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Browse Prior Art Database

Symbol for Orienting Scanner-Equipped Robot Arm

IP.com Disclosure Number: IPCOM000100440D
Original Publication Date: 1990-Apr-01
Included in the Prior Art Database: 2005-Mar-15
Document File: 3 page(s) / 137K

Publishing Venue

IBM

Related People

Cato, RT: AUTHOR

Abstract

This article describes a symbol design that will allow a scanner-equipped robot arm to orient itself in relation to its physical environment. From information gathered by scanning the symbol, the robot can calculate the arm's location and angle with reference to the location of the symbol. The symbol can be used to "home" the robot arm or to locate the workpiece.

This text was extracted from an ASCII text file.
This is the abbreviated version, containing approximately 47% of the total text.

Symbol for Orienting Scanner-Equipped Robot Arm

       This article describes a symbol design that will allow a
scanner-equipped robot arm to orient itself in relation to its
physical environment.  From information gathered by scanning the
symbol, the robot can calculate the arm's location and angle with
reference to the location of the symbol.  The symbol can be used to
"home" the robot arm or to locate the workpiece.

      A single line scanner (like the commercially available "laser
gun" scanners) is relatively inexpensive and could be mounted on the
end of a robot's arm.  The information from the scanner could be used
by the robot for identifying bar coded items (parts, boxes, etc.)
that are to be handled. The same scanner could be used in conjunction
with the symbol described here to orient the robot arm in three
dimensions in relation to the symbol.  The symbol would be attached
to different things in the robot's "environment" so the robot could
determine its arm's location and angle in reference to those things.

      The symbol would consist of a series of black and white
triangles that are interleaved, to form a trapezoidal symbol.  See
the figure.  The triangles are laid out so that a normally incident
scan across the exact middle of all the triangles (the middle line is
line 1 in the figure) will "see" equal widths of black and white.  If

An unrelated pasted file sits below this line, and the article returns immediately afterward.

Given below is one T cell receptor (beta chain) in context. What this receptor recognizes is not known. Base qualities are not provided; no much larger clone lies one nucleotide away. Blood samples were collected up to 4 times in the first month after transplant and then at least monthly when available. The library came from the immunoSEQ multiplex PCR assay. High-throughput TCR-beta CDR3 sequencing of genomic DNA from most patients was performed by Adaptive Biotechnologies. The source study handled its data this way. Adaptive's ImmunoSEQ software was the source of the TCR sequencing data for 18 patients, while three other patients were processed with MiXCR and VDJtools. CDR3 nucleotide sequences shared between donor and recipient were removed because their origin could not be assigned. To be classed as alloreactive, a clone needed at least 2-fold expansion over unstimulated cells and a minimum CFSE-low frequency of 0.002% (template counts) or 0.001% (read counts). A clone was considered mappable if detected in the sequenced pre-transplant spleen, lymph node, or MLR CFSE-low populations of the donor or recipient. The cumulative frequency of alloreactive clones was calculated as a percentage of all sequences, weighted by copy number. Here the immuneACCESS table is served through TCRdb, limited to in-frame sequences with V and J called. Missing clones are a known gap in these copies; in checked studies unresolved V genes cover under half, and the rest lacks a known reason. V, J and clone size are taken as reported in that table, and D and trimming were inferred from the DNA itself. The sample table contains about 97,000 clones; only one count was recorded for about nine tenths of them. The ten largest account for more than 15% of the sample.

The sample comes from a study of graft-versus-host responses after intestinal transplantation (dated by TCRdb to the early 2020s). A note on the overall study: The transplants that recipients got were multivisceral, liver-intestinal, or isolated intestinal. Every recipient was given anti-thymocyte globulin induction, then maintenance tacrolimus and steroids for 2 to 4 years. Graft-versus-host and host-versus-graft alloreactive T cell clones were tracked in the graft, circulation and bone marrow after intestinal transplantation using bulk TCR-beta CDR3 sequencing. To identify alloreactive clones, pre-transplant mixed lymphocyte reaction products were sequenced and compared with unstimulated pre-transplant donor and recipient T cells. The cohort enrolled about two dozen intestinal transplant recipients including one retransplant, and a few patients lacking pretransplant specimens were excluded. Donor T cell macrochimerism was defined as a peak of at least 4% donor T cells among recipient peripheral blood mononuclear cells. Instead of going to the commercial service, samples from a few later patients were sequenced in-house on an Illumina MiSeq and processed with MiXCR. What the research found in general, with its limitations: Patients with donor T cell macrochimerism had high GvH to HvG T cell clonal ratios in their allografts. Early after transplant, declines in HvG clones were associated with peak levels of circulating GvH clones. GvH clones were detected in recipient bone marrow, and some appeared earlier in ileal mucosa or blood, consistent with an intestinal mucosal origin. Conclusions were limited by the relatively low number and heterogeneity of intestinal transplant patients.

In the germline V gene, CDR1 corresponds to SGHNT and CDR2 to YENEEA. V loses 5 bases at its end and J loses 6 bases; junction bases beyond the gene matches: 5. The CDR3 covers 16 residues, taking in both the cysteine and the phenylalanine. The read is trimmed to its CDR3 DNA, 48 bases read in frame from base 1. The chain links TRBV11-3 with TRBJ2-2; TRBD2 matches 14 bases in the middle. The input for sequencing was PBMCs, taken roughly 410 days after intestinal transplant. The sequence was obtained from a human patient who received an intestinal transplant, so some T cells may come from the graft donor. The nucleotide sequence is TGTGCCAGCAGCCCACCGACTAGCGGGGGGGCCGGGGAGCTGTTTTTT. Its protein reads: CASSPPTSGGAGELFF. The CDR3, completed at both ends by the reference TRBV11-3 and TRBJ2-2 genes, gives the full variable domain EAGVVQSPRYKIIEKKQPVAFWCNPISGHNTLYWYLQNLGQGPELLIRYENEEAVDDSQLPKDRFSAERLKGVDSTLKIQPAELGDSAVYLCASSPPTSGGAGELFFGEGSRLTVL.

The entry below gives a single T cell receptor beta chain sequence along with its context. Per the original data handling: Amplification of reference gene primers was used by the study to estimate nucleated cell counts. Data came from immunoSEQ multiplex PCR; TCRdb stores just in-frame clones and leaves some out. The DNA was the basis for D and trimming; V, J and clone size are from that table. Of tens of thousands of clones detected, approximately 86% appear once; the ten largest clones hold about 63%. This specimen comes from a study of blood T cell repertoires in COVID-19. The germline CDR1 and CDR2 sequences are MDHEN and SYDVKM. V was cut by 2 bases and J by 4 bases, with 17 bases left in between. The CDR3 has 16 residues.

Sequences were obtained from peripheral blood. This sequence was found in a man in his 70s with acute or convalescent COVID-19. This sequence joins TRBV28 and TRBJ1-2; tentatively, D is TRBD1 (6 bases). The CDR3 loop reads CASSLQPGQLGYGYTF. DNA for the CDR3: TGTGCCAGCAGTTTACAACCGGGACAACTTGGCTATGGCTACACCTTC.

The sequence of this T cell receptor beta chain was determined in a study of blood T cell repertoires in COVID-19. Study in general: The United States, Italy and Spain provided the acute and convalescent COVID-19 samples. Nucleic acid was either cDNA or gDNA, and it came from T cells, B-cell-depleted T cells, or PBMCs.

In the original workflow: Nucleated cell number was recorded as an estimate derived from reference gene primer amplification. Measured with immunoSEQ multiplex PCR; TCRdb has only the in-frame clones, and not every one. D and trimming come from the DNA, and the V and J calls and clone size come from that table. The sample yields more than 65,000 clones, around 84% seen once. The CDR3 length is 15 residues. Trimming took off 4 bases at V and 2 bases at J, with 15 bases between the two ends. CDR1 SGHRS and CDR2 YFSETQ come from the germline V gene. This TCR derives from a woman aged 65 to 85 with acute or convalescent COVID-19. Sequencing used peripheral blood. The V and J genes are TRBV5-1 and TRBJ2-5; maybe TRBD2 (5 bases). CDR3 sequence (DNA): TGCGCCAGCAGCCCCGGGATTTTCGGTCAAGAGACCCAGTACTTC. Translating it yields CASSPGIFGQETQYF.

the scan line is parallel to the middle line but too high (like scan
line 2 in the figure), the white counts will be larger than the black
counts.  If the scan line is parallel to the middle line but too low
(like scan line 3 in the figure), the black counts will be larger
than the white counts.

      It is assumed that the direction and speed of the laser spot
scan is known as is the time when the scan line started.  This
information can be provided by the scanner head.  It is assumed that
the scan lines are straight and that the "fan" of rays from the
deflector that form the scan line are in the same plane and that
plane (F plane) is normal to the axis of rotation of the deflector (R
axis). It is possible to closely approximate this in reality.  It is
also assumed that the dimensions of the symbol are known.

      If the scan line crosses the symbol at an angle to the middle
line, then the relationship of the black and white counts will change
as the laser spot crosses the symbol. For example, scan line 4 in the
figure  would first see large black counts and small white counts.
By the time the spot reached the other side of the symbol, the white
counts would be large and the black counts small.  Knowing the exact
shape of the triangles (angle of the sides of the triangles in
relation to each other) enables the angle of the scan line relative
to the triangles to be calculated. This would result in two possible
solutions, the other solution being line 5 in the figure.  If the
scan direction is known to be left to right, then line 4 is the only
possible scan...